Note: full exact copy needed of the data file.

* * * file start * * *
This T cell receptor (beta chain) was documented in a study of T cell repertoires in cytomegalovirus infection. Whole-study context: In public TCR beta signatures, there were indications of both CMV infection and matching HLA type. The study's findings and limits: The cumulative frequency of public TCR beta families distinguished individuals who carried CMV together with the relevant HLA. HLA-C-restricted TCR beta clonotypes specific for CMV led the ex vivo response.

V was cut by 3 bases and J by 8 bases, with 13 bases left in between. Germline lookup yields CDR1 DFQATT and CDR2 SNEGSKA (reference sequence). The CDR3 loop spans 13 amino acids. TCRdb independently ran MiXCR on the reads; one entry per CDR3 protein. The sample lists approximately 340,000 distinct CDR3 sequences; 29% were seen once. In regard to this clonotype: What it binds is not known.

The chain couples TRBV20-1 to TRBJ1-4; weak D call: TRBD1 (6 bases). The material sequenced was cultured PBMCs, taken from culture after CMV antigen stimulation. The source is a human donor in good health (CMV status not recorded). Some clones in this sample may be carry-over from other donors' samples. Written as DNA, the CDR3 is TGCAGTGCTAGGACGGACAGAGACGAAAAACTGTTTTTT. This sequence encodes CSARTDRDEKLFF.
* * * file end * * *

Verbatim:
This T cell receptor (beta chain) was documented in a study of T cell repertoires in cytomegalovirus infection. Whole-study context: In public TCR beta signatures, there were indications of both CMV infection and matching HLA type. The study's findings and limits: The cumulative frequency of public TCR beta families distinguished individuals who carried CMV together with the relevant HLA. HLA-C-restricted TCR beta clonotypes specific for CMV led the ex vivo response.

V was cut by 3 bases and J by 8 bases, with 13 bases left in between. Germline lookup yields CDR1 DFQATT and CDR2 SNEGSKA (reference sequence). The CDR3 loop spans 13 amino acids. TCRdb independently ran MiXCR on the reads; one entry per CDR3 protein. The sample lists approximately 340,000 distinct CDR3 sequences; 29% were seen once. In regard to this clonotype: What it binds is not known.

The chain couples TRBV20-1 to TRBJ1-4; weak D call: TRBD1 (6 bases). The material sequenced was cultured PBMCs, taken from culture after CMV antigen stimulation. The source is a human donor in good health (CMV status not recorded). Some clones in this sample may be carry-over from other donors' samples. Written as DNA, the CDR3 is TGCAGTGCTAGGACGGACAGAGACGAAAAACTGTTTTTT. This sequence encodes CSARTDRDEKLFF.